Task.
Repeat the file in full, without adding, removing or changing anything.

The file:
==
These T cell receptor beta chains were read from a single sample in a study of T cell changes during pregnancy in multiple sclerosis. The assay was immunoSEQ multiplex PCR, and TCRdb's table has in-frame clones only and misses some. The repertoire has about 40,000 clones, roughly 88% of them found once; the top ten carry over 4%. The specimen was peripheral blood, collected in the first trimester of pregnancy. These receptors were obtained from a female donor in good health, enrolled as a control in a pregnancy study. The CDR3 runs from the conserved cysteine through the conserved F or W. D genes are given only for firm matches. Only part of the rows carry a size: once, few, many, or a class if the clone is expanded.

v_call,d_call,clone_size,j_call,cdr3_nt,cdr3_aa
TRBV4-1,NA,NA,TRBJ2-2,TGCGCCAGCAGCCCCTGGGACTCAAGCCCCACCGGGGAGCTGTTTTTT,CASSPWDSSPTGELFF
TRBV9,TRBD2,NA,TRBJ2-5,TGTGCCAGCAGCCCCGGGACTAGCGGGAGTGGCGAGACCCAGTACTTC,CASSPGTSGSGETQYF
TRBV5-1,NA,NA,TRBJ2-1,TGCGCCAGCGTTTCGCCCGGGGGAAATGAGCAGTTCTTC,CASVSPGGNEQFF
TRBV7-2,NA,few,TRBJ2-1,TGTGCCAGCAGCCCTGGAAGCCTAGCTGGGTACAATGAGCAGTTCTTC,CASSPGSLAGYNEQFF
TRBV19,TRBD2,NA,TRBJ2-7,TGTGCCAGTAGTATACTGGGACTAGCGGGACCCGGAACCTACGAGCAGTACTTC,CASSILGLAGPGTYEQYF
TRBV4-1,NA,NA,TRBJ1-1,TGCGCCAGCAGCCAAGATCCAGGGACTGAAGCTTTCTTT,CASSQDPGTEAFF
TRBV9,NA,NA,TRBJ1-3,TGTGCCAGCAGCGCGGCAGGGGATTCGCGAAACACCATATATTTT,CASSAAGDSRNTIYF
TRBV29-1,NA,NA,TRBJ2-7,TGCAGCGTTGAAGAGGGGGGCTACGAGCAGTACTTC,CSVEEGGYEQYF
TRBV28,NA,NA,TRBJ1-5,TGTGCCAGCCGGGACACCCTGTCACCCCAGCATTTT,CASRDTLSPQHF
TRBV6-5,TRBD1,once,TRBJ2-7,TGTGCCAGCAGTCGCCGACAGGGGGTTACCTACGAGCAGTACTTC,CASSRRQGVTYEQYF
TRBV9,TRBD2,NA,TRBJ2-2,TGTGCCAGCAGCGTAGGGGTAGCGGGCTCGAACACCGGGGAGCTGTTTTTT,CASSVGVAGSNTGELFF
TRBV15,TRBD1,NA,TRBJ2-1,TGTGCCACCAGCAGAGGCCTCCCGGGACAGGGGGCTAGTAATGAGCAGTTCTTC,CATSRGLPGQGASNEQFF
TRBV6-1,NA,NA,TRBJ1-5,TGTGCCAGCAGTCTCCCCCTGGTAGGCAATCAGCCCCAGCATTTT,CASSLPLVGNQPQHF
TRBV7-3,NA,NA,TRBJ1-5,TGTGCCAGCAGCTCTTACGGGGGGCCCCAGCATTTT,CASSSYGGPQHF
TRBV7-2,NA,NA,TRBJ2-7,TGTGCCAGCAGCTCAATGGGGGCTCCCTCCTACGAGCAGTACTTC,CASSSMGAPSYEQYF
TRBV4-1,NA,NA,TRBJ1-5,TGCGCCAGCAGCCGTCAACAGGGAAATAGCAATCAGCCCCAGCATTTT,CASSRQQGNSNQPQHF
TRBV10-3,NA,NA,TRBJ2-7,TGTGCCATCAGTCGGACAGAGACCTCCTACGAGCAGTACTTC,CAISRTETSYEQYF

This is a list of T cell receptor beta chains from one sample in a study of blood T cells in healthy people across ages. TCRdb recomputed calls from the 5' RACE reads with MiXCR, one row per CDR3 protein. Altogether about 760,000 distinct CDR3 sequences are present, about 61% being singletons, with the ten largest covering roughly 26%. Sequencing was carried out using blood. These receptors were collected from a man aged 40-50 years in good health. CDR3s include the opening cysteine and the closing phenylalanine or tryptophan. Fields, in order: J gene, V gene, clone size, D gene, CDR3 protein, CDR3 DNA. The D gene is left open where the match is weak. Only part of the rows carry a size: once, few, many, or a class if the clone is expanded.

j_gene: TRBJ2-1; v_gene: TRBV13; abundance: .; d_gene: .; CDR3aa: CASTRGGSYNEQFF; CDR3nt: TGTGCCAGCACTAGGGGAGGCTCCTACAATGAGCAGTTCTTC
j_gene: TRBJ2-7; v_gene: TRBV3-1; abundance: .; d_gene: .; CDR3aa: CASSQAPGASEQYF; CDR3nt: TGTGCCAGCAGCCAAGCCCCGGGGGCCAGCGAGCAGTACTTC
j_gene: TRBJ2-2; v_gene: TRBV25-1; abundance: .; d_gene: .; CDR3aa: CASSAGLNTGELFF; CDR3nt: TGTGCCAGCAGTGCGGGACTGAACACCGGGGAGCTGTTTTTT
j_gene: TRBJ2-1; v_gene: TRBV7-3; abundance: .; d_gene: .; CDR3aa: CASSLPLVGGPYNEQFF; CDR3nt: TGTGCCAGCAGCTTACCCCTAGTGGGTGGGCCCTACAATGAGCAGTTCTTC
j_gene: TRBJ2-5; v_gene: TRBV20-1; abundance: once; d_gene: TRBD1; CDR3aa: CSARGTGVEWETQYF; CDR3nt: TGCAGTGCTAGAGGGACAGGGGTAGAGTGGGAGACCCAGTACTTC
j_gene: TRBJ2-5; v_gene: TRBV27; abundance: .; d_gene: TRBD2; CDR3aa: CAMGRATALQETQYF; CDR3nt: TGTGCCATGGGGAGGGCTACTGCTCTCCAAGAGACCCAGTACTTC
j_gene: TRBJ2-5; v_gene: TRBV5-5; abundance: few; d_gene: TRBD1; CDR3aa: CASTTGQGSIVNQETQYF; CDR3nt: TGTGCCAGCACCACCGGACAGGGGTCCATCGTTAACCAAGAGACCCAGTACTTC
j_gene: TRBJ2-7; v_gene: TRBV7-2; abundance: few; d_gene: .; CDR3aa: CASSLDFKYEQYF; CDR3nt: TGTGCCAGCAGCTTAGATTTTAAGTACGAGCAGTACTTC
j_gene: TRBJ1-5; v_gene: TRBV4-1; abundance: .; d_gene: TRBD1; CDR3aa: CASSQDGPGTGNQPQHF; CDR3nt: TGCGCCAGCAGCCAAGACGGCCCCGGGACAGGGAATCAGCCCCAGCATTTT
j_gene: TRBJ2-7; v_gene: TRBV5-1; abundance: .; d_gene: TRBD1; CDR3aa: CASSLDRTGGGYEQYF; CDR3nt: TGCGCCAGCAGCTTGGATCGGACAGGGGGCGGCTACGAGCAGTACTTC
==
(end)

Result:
These T cell receptor beta chains were read from a single sample in a study of T cell changes during pregnancy in multiple sclerosis. The assay was immunoSEQ multiplex PCR, and TCRdb's table has in-frame clones only and misses some. The repertoire has about 40,000 clones, roughly 88% of them found once; the top ten carry over 4%. The specimen was peripheral blood, collected in the first trimester of pregnancy. These receptors were obtained from a female donor in good health, enrolled as a control in a pregnancy study. The CDR3 runs from the conserved cysteine through the conserved F or W. D genes are given only for firm matches. Only part of the rows carry a size: once, few, many, or a class if the clone is expanded.

v_call,d_call,clone_size,j_call,cdr3_nt,cdr3_aa
TRBV4-1,NA,NA,TRBJ2-2,TGCGCCAGCAGCCCCTGGGACTCAAGCCCCACCGGGGAGCTGTTTTTT,CASSPWDSSPTGELFF
TRBV9,TRBD2,NA,TRBJ2-5,TGTGCCAGCAGCCCCGGGACTAGCGGGAGTGGCGAGACCCAGTACTTC,CASSPGTSGSGETQYF
TRBV5-1,NA,NA,TRBJ2-1,TGCGCCAGCGTTTCGCCCGGGGGAAATGAGCAGTTCTTC,CASVSPGGNEQFF
TRBV7-2,NA,few,TRBJ2-1,TGTGCCAGCAGCCCTGGAAGCCTAGCTGGGTACAATGAGCAGTTCTTC,CASSPGSLAGYNEQFF
TRBV19,TRBD2,NA,TRBJ2-7,TGTGCCAGTAGTATACTGGGACTAGCGGGACCCGGAACCTACGAGCAGTACTTC,CASSILGLAGPGTYEQYF
TRBV4-1,NA,NA,TRBJ1-1,TGCGCCAGCAGCCAAGATCCAGGGACTGAAGCTTTCTTT,CASSQDPGTEAFF
TRBV9,NA,NA,TRBJ1-3,TGTGCCAGCAGCGCGGCAGGGGATTCGCGAAACACCATATATTTT,CASSAAGDSRNTIYF
TRBV29-1,NA,NA,TRBJ2-7,TGCAGCGTTGAAGAGGGGGGCTACGAGCAGTACTTC,CSVEEGGYEQYF
TRBV28,NA,NA,TRBJ1-5,TGTGCCAGCCGGGACACCCTGTCACCCCAGCATTTT,CASRDTLSPQHF
TRBV6-5,TRBD1,once,TRBJ2-7,TGTGCCAGCAGTCGCCGACAGGGGGTTACCTACGAGCAGTACTTC,CASSRRQGVTYEQYF
TRBV9,TRBD2,NA,TRBJ2-2,TGTGCCAGCAGCGTAGGGGTAGCGGGCTCGAACACCGGGGAGCTGTTTTTT,CASSVGVAGSNTGELFF
TRBV15,TRBD1,NA,TRBJ2-1,TGTGCCACCAGCAGAGGCCTCCCGGGACAGGGGGCTAGTAATGAGCAGTTCTTC,CATSRGLPGQGASNEQFF
TRBV6-1,NA,NA,TRBJ1-5,TGTGCCAGCAGTCTCCCCCTGGTAGGCAATCAGCCCCAGCATTTT,CASSLPLVGNQPQHF
TRBV7-3,NA,NA,TRBJ1-5,TGTGCCAGCAGCTCTTACGGGGGGCCCCAGCATTTT,CASSSYGGPQHF
TRBV7-2,NA,NA,TRBJ2-7,TGTGCCAGCAGCTCAATGGGGGCTCCCTCCTACGAGCAGTACTTC,CASSSMGAPSYEQYF
TRBV4-1,NA,NA,TRBJ1-5,TGCGCCAGCAGCCGTCAACAGGGAAATAGCAATCAGCCCCAGCATTTT,CASSRQQGNSNQPQHF
TRBV10-3,NA,NA,TRBJ2-7,TGTGCCATCAGTCGGACAGAGACCTCCTACGAGCAGTACTTC,CAISRTETSYEQYF

This is a list of T cell receptor beta chains from one sample in a study of blood T cells in healthy people across ages. TCRdb recomputed calls from the 5' RACE reads with MiXCR, one row per CDR3 protein. Altogether about 760,000 distinct CDR3 sequences are present, about 61% being singletons, with the ten largest covering roughly 26%. Sequencing was carried out using blood. These receptors were collected from a man aged 40-50 years in good health. CDR3s include the opening cysteine and the closing phenylalanine or tryptophan. Fields, in order: J gene, V gene, clone size, D gene, CDR3 protein, CDR3 DNA. The D gene is left open where the match is weak. Only part of the rows carry a size: once, few, many, or a class if the clone is expanded.

j_gene: TRBJ2-1; v_gene: TRBV13; abundance: .; d_gene: .; CDR3aa: CASTRGGSYNEQFF; CDR3nt: TGTGCCAGCACTAGGGGAGGCTCCTACAATGAGCAGTTCTTC
j_gene: TRBJ2-7; v_gene: TRBV3-1; abundance: .; d_gene: .; CDR3aa: CASSQAPGASEQYF; CDR3nt: TGTGCCAGCAGCCAAGCCCCGGGGGCCAGCGAGCAGTACTTC
j_gene: TRBJ2-2; v_gene: TRBV25-1; abundance: .; d_gene: .; CDR3aa: CASSAGLNTGELFF; CDR3nt: TGTGCCAGCAGTGCGGGACTGAACACCGGGGAGCTGTTTTTT
j_gene: TRBJ2-1; v_gene: TRBV7-3; abundance: .; d_gene: .; CDR3aa: CASSLPLVGGPYNEQFF; CDR3nt: TGTGCCAGCAGCTTACCCCTAGTGGGTGGGCCCTACAATGAGCAGTTCTTC
j_gene: TRBJ2-5; v_gene: TRBV20-1; abundance: once; d_gene: TRBD1; CDR3aa: CSARGTGVEWETQYF; CDR3nt: TGCAGTGCTAGAGGGACAGGGGTAGAGTGGGAGACCCAGTACTTC
j_gene: TRBJ2-5; v_gene: TRBV27; abundance: .; d_gene: TRBD2; CDR3aa: CAMGRATALQETQYF; CDR3nt: TGTGCCATGGGGAGGGCTACTGCTCTCCAAGAGACCCAGTACTTC
j_gene: TRBJ2-5; v_gene: TRBV5-5; abundance: few; d_gene: TRBD1; CDR3aa: CASTTGQGSIVNQETQYF; CDR3nt: TGTGCCAGCACCACCGGACAGGGGTCCATCGTTAACCAAGAGACCCAGTACTTC
j_gene: TRBJ2-7; v_gene: TRBV7-2; abundance: few; d_gene: .; CDR3aa: CASSLDFKYEQYF; CDR3nt: TGTGCCAGCAGCTTAGATTTTAAGTACGAGCAGTACTTC
j_gene: TRBJ1-5; v_gene: TRBV4-1; abundance: .; d_gene: TRBD1; CDR3aa: CASSQDGPGTGNQPQHF; CDR3nt: TGCGCCAGCAGCCAAGACGGCCCCGGGACAGGGAATCAGCCCCAGCATTTT
j_gene: TRBJ2-7; v_gene: TRBV5-1; abundance: .; d_gene: TRBD1; CDR3aa: CASSLDRTGGGYEQYF; CDR3nt: TGCGCCAGCAGCTTGGATCGGACAGGGGGCGGCTACGAGCAGTACTTC